Behind the Christmas Hymn: Away in a Manger

Martin LutherThis popular Christmas carol was originally thought to have been written by Martin Luther for his own children and later passed on to German mothers. That legend has since been disproven.

The first two stanza’s of the song first appeared in the Little Children’s Book published in 1885 by the John Church Company in Philadelphia. In the hymnal compiled by James R. Murray was the notation “Composed by Martin Luther for his children and still sung by German mothers to their little ones” which began the long held legend. InAway in a Manger 1887 the song was republished in “Dainty Songs for Little Lads and Lasses” to the title “Luther’s Cradle Hymn”. The reason the song was attributed to Luther is unknown, although they were celebrating the 400th anniversary of his birth in 1883. The possibility of a marketing gimmick is also an option.

The song quickly became a favorite children’s carol. The third verse was written by Dr. John T. McFarland, a Methodist Minister, and published by Charles H. Gabriel in his 1892 hymnal, Gabriel’s Vineyard Songs.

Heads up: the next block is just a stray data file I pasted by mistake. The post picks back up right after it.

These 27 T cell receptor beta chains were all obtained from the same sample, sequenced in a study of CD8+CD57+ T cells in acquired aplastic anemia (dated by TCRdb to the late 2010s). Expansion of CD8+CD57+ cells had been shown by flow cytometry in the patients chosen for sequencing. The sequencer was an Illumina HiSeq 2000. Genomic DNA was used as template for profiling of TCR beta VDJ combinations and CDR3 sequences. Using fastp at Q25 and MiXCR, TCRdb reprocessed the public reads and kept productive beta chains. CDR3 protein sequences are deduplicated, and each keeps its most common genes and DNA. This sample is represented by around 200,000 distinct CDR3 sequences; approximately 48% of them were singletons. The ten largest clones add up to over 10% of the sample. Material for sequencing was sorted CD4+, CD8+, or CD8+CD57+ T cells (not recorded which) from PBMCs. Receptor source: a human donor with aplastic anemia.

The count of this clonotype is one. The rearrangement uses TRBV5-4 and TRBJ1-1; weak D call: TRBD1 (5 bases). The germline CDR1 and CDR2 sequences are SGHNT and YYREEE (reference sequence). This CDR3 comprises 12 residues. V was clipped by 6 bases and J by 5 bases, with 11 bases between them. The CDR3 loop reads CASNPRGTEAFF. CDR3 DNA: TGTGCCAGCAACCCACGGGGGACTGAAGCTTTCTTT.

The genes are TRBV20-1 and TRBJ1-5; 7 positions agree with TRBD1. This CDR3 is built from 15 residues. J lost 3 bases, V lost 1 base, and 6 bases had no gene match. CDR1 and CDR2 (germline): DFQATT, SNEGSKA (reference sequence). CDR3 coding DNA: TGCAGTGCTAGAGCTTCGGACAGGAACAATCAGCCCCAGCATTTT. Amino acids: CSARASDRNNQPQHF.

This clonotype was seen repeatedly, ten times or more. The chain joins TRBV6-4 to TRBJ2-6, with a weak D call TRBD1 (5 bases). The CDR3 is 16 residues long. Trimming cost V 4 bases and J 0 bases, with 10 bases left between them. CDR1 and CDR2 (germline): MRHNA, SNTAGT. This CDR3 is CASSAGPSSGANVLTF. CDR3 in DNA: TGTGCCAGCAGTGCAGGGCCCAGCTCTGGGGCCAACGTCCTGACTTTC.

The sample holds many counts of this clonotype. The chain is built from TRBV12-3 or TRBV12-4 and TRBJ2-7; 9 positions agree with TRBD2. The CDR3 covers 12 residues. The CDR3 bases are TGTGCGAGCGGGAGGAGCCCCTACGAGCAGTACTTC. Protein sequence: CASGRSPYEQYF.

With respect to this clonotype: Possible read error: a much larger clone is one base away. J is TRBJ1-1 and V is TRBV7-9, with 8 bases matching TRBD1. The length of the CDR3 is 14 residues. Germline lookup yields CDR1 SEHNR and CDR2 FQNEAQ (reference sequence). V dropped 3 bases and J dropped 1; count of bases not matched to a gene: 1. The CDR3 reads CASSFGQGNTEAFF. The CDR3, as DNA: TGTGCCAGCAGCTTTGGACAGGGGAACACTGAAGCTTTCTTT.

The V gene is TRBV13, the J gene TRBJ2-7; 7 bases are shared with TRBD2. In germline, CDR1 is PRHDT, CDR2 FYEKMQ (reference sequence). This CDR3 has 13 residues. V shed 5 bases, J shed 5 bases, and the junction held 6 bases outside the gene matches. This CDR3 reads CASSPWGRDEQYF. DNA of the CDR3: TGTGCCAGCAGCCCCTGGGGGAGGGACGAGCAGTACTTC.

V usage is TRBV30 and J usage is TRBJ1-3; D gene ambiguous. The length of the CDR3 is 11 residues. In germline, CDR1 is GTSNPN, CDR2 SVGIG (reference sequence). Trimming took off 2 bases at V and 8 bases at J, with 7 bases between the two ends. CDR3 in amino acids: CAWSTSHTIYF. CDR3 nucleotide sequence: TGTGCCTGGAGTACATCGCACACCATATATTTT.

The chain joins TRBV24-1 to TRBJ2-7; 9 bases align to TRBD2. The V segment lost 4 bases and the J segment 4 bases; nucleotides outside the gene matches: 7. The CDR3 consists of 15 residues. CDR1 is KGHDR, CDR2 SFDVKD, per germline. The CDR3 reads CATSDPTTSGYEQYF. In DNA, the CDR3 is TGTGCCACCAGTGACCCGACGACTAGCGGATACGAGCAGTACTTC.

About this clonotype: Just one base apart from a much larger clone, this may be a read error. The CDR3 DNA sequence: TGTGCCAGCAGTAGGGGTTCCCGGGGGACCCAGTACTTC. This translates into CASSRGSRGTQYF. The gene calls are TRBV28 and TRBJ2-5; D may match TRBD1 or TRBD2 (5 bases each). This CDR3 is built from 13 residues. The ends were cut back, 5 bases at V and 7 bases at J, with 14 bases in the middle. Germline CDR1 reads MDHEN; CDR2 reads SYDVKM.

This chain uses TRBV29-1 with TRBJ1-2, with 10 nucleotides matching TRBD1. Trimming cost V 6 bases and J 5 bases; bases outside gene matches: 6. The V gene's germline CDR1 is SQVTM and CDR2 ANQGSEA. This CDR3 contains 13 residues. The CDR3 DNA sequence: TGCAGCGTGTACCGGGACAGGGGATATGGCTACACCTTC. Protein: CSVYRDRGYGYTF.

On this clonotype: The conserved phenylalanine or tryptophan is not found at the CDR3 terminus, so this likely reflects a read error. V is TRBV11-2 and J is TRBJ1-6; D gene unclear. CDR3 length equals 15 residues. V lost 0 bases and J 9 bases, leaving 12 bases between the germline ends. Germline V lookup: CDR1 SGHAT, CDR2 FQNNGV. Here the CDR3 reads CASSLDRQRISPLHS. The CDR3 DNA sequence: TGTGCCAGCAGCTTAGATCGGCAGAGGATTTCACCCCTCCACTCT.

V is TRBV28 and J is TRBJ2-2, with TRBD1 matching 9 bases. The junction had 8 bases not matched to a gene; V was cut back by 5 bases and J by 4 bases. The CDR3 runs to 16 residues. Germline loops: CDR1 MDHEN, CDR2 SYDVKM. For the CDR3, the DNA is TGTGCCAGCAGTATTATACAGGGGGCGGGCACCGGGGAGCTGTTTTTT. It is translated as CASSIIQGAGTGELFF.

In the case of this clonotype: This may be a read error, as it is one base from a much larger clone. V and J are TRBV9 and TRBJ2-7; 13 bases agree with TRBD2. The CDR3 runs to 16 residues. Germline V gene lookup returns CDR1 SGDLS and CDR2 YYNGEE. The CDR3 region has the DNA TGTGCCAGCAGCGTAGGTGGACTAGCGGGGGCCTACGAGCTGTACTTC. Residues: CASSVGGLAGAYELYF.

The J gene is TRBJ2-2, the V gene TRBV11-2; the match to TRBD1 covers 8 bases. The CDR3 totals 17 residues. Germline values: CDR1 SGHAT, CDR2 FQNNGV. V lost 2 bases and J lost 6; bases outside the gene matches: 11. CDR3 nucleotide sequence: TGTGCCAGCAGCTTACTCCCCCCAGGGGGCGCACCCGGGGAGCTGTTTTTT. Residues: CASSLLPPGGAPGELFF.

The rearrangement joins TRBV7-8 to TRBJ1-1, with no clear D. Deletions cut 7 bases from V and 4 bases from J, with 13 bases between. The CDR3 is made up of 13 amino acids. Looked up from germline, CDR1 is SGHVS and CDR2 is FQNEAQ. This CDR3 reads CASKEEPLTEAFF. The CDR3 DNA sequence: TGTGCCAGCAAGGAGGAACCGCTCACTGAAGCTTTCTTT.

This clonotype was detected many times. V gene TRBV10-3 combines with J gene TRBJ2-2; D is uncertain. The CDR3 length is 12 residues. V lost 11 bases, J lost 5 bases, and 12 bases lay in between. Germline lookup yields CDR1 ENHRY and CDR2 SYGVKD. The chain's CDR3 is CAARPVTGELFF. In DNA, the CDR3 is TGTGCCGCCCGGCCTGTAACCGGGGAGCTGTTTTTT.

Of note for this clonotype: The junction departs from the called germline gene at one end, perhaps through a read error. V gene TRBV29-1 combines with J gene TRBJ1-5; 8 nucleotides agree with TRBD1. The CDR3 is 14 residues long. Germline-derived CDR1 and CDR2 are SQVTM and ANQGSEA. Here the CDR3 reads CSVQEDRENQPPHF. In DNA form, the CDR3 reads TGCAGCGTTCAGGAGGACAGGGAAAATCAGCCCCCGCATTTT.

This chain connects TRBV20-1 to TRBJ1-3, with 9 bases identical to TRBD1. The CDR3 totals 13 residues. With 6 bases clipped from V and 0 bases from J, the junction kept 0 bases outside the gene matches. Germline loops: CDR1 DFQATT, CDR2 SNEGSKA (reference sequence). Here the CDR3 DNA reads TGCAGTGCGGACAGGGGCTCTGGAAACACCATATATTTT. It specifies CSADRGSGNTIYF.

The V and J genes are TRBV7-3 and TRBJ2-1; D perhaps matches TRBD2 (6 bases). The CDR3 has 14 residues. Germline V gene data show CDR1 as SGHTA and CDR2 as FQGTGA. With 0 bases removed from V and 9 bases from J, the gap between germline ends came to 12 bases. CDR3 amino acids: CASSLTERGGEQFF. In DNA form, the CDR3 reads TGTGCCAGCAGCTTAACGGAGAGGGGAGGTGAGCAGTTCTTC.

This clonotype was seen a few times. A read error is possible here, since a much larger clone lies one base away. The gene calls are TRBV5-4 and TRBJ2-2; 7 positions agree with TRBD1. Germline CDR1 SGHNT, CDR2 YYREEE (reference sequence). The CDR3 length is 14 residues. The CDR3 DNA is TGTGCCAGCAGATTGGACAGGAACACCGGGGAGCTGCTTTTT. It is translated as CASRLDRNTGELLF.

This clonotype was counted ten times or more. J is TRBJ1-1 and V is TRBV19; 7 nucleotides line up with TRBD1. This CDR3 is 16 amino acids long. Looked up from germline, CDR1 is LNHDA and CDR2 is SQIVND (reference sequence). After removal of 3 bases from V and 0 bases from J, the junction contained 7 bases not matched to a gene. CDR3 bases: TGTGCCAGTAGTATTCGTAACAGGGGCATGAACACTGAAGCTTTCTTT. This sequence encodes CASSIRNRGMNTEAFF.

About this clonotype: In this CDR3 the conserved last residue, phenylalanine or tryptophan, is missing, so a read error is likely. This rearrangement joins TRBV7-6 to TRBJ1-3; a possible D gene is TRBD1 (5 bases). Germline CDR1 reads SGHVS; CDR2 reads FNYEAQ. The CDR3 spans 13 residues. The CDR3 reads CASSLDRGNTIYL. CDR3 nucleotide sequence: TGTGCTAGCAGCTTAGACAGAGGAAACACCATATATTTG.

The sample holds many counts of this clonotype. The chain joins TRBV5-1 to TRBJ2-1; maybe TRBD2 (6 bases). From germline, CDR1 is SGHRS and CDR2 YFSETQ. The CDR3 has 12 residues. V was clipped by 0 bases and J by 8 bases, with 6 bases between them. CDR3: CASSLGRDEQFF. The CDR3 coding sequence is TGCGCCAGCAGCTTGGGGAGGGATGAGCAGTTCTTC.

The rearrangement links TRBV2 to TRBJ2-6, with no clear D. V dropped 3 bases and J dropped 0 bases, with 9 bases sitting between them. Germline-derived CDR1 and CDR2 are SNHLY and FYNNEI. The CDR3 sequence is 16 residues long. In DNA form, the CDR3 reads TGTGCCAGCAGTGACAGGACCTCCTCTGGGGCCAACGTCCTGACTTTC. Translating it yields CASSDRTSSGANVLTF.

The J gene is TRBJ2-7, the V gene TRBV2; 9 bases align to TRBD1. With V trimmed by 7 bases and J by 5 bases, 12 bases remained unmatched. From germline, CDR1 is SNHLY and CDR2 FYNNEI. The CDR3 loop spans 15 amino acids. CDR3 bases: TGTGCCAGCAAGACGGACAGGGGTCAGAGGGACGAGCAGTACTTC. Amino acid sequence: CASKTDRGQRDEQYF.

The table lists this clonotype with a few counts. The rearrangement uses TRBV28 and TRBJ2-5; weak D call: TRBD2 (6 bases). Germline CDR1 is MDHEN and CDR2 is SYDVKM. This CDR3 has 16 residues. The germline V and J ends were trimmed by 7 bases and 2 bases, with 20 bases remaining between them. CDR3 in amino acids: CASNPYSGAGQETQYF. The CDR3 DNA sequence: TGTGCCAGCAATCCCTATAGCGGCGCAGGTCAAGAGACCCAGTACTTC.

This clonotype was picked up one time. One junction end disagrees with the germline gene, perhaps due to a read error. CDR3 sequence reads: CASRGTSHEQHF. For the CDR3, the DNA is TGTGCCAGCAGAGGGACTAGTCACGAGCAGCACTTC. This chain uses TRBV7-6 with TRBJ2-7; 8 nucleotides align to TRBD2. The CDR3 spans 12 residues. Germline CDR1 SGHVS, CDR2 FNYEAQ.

In 1945, Richard Hill published an article about the song in Little Children’s book by German Lutherans in Pennsylvania. He stated that no author was given and no proof had ever been found in Luther’s papers. He concluded that “Although Luther had nothing to do with this hymn the colonies of German Lutherans in Pennsylvania most certainly did.”

The song has been sung to forty-one different tunes. The tune first published in Little Children’s Book for Schools and Families was to the tune “St. Kilda” by J. E. Clark. The most popular tune in the United States is “Mueller” by James R. Murray. The first half of the melody is identical to Johann Strauss Jr Waltz #4. Sir David Willcock’s arrangement is very a popular arrangement in the United Kingdom.